I know we’re a day late (May 10th) but on May 9th, 1980 the first Friday the 13th film was released theatrically.
Many people write off this franchise as B-movie camp and cheese, and that’s actually a fairly accurate take; but also one that’s grossly misunderstanding. You have to put yourself in the time of the movie’s release. There were no Slasher movies, there was Halloween and a few other small indie releases but nothing major, and a common complaint of the time was that the movies were simply not fun. Terrifying? Sure. That lack of humor and fun somewhat held back the genre from greatness. Even now when you look at the movement of Comedic-Parody Slasher films (Cabin In The Woods, Wes Craven’s New Nightmare, Scream, Tucker And Dale Vs Evil, etc) a lot of these movies owe a huge debt of gratitude to Friday The 13th.
When the franchise started, it’s hilarious how very few bits of iconography make their way in. First off, there’s no Jason as the killer, it’s Pamela Voorhees (his mother). There’s no hockey mask either. The movie did something right though as it focused on making horror movies akin to a rollercoaster ride. Full of dizzying highs and lows, it was about the experience and it utilized horror as a part of that experience but it was never 100% pure horror and terror; which is hilarious considering the ads claims otherwise.
“It’s blatant exploitation of the lowest order.” THR
While critically panned, the original film was a huge success making nearly $60 Million on a $550,000 budget. Which wasn’t rare of per se, but it was a level of success that was somewhat unheard of back then.
Originally the plan was to make Friday The 13th into a horror anthology series much akin to Creepshow or Tales From The Crypt. Could you imagine a Friday the 13th franchise without the Vorehees, camp councillers, etc? Crazy!
Funny enough, it was Tom Savini, who is known for his special effects and makeup work, who wanted to add a tease for Jason at the end of the film. Pamela is dead and Alice assumes she’s safe, only for Jason to pop out from the lake and drag her under. Such a great ending and the beginning of the trend in the franchise of that one final jump scare. The idea is partially acredited to Carrie and the ending there, which paired side by side you can see the similarities.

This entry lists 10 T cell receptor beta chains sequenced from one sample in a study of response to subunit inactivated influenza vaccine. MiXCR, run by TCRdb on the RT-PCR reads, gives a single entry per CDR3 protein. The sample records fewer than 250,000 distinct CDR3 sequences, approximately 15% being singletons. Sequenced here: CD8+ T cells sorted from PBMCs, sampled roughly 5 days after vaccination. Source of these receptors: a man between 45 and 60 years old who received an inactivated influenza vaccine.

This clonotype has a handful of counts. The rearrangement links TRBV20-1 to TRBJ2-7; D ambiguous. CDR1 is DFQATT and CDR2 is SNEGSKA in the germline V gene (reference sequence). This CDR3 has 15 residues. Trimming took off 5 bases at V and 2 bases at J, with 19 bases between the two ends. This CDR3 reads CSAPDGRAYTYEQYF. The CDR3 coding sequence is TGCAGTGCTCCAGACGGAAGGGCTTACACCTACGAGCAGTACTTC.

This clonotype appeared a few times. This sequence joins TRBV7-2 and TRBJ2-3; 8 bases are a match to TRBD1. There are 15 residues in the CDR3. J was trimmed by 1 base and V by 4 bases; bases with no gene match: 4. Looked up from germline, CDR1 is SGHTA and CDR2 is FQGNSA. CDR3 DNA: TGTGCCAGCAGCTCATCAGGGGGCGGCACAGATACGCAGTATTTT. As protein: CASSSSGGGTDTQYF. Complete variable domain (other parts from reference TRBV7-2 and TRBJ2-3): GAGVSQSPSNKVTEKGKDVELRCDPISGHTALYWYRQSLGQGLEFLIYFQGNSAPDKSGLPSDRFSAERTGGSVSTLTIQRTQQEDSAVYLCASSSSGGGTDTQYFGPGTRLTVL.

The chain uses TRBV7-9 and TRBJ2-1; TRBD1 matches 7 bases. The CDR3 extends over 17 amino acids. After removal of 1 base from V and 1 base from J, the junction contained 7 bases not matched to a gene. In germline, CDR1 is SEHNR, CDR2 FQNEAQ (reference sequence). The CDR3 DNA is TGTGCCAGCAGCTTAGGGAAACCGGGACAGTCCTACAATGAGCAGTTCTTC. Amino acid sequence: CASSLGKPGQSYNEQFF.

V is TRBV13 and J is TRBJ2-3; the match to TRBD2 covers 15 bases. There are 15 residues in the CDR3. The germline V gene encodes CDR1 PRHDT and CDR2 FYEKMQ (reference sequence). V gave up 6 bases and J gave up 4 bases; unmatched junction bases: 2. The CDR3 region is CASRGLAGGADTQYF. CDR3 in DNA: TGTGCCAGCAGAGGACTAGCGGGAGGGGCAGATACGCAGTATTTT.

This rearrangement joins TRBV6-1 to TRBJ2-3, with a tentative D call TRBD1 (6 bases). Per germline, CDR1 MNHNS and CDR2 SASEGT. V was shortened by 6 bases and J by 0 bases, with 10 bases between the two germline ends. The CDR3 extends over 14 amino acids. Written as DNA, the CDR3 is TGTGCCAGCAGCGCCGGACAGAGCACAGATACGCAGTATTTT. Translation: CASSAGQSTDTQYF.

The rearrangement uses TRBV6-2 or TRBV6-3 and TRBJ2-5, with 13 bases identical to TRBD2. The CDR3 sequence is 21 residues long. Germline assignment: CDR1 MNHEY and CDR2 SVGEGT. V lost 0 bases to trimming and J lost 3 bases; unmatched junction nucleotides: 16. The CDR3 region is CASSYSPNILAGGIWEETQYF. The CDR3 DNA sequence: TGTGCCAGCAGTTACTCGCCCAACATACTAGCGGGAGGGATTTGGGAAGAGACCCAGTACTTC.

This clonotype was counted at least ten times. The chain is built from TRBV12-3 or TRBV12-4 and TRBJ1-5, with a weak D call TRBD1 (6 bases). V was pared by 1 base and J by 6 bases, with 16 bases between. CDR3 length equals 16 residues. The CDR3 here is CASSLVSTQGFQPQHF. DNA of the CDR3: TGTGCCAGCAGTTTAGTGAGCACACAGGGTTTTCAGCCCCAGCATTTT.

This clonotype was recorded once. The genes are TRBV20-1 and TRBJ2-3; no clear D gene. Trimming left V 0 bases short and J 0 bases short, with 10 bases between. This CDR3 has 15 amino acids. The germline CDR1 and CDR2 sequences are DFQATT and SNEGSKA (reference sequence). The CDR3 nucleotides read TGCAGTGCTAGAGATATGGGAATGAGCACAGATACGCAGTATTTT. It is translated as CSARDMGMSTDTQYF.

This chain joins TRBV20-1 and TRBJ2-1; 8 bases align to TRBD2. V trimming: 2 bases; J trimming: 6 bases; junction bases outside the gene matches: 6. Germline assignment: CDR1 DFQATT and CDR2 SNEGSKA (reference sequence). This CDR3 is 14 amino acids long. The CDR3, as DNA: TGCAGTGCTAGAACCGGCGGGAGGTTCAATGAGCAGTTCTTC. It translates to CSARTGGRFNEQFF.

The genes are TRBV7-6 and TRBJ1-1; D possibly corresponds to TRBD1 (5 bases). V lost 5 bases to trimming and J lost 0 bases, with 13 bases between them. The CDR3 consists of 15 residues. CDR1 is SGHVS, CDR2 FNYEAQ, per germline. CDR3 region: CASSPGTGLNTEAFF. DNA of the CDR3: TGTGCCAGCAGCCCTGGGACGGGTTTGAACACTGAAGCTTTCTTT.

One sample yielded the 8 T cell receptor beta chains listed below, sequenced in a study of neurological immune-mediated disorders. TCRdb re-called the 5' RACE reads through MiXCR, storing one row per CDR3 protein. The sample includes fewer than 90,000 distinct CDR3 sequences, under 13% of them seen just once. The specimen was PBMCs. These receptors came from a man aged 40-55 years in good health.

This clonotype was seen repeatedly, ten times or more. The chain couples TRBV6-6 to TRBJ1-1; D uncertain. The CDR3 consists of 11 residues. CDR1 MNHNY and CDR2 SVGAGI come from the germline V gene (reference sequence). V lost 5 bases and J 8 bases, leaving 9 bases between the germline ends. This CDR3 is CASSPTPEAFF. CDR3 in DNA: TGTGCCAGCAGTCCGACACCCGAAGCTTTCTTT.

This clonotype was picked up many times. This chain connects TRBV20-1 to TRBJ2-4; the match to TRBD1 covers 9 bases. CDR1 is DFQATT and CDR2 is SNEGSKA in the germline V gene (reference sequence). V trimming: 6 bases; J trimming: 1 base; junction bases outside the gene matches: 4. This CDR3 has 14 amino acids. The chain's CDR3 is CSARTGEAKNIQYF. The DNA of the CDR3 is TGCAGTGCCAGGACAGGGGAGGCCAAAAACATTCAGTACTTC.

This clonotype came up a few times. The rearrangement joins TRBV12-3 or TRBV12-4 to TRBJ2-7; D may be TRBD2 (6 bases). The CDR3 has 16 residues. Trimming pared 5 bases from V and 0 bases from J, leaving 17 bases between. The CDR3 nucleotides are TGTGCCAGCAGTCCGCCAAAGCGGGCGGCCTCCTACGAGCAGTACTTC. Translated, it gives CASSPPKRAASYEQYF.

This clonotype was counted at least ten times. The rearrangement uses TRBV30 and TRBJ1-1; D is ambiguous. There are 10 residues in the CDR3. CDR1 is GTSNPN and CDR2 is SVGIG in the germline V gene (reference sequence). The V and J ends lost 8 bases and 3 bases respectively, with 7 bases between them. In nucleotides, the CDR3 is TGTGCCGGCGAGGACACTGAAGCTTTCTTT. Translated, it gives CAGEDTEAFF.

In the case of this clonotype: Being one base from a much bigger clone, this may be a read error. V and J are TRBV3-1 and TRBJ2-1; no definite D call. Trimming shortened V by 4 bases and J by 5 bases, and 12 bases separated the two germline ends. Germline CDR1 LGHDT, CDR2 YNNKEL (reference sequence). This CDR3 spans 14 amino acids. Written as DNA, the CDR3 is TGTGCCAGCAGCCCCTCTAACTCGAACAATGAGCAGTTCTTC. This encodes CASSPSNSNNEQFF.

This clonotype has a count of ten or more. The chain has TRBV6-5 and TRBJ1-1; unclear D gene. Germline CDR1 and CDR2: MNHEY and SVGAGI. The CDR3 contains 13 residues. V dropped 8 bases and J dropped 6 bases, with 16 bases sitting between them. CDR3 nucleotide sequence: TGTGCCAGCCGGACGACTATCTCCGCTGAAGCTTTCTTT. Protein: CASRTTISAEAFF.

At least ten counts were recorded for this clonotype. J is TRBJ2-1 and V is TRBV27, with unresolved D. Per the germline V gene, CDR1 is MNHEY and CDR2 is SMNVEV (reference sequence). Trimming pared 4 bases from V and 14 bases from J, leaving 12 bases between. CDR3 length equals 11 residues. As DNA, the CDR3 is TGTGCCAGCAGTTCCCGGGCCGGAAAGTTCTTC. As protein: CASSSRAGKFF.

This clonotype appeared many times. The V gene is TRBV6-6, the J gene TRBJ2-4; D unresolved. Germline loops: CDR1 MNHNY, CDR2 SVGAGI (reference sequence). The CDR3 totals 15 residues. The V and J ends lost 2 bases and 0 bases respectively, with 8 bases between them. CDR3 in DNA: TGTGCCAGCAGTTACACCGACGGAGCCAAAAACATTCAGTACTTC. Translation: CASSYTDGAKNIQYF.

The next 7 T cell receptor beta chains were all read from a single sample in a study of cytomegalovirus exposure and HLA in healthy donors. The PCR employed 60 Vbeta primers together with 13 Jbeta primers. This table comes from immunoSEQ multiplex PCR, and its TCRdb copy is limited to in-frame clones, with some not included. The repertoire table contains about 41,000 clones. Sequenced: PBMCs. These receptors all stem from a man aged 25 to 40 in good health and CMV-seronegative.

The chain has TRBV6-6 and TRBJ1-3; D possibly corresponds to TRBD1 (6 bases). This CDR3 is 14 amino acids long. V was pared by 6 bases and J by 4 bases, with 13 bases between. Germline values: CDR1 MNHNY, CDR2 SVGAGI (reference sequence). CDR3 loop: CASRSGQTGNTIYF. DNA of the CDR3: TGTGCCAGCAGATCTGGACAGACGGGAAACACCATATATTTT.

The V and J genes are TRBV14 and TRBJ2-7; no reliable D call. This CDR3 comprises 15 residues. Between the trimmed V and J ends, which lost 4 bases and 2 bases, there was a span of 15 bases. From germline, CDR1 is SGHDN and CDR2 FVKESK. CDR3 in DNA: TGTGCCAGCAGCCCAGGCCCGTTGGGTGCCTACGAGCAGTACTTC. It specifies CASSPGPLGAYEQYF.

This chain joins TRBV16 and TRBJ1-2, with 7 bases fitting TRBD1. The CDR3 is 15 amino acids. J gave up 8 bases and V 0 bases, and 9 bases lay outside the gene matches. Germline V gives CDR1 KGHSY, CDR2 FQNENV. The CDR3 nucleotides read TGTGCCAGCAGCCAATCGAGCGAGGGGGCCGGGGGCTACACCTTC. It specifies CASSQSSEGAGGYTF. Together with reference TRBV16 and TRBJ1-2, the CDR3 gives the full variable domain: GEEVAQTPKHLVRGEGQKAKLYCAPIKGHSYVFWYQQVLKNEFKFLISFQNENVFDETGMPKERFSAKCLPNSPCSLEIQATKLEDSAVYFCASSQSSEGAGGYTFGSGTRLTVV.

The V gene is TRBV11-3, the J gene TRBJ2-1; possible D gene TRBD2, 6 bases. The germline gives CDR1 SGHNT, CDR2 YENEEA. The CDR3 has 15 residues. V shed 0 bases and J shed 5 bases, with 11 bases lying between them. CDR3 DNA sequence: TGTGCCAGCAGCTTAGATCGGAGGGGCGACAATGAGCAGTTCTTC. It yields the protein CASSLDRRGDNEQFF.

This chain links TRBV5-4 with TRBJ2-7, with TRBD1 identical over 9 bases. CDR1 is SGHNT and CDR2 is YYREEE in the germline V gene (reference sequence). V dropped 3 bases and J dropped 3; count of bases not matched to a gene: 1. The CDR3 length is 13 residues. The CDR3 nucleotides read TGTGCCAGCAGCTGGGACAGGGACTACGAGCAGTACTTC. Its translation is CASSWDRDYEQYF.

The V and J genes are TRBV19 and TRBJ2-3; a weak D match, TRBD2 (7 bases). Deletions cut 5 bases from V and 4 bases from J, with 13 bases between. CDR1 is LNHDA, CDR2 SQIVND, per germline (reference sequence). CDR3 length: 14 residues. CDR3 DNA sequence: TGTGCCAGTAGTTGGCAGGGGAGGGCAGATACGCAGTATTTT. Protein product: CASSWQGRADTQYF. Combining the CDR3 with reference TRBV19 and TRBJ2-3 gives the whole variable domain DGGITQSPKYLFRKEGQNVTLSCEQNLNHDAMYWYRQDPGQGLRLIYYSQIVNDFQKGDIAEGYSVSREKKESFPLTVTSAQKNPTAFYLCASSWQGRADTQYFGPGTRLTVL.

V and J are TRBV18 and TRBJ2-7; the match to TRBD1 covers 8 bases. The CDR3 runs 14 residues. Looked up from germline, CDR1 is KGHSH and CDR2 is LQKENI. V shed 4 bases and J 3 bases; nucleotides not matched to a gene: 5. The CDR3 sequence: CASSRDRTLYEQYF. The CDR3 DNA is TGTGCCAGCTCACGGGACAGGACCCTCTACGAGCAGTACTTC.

Personally, Friday the 13th is one of my favourite franchises out there. I watched the original when I rented Aladdin at the age 0f 8 from a Blockbuster and instead of the Disney classic, someone put a Friday the 13th VHS in there. So I was left to my own devices to watch what everyone assumed was the Disney classic but instead I witnessed Pamela Vorehees tear apart a group of councillors, and I was hooked! It was exciting, daring, and different. I was talking to my school buddies wondering how they did all those kills.
This franchise more so than any other horror franchise, invites discussion and keeps people engaged; but it’s strongest trait has always been: consistency. Even when Freddy got jovial, Michael Myers became cultish, and other horror icons sort of weaned in popularity, Jason remained consistent. He was quiet, merciless, unstoppable and oh so cool.
Are there better horror movies out there? Certainly. It’s not as purely terrifying as Texas Chainsaw Massacre nor is it as inventive as Nightmare On Elm Street but unlike those other movies, Jason never got bad, some movies are obviously not as good as others, but I’d argue even the franchise’s worst (which the only answer is Jason Goes To Hell: The Final Friday) is miles ahead of the worst Nightmare on Elm Street film, or the worst Texas Chainsaw Massacre film. Also, many of these franchises owe that debt of gratitude to Friday the 13th. The directors of Scream credit Friday The 13th Part 6: Jason Lives for inspiring that Comedic-Parody Slasher style that they later incorporated.
Even if you watch the 1st film with Pamela as the killer, the 5th which features Roy the Paramedic as the killer (sorry for spoiling a 30+ year old movie), and Jason Goes To Hell which has a ton of people as Jason, there’s still this prevailing theme that these characters were all victims of a greater tragedy. Pamela lost a son, Jason lost mother, Roy lost his annoying son; this franchise is one that lives on to this day because it sticks to these simple themes and rarely i ever tries to be more but it’s this steadiness that keeps things interesting for fans. As many fans of the franchise, myself included will say: “Give us a camp, Jason, Councillers, and gruesome kills” which at this point are staples of that roller coaster ride we all experience.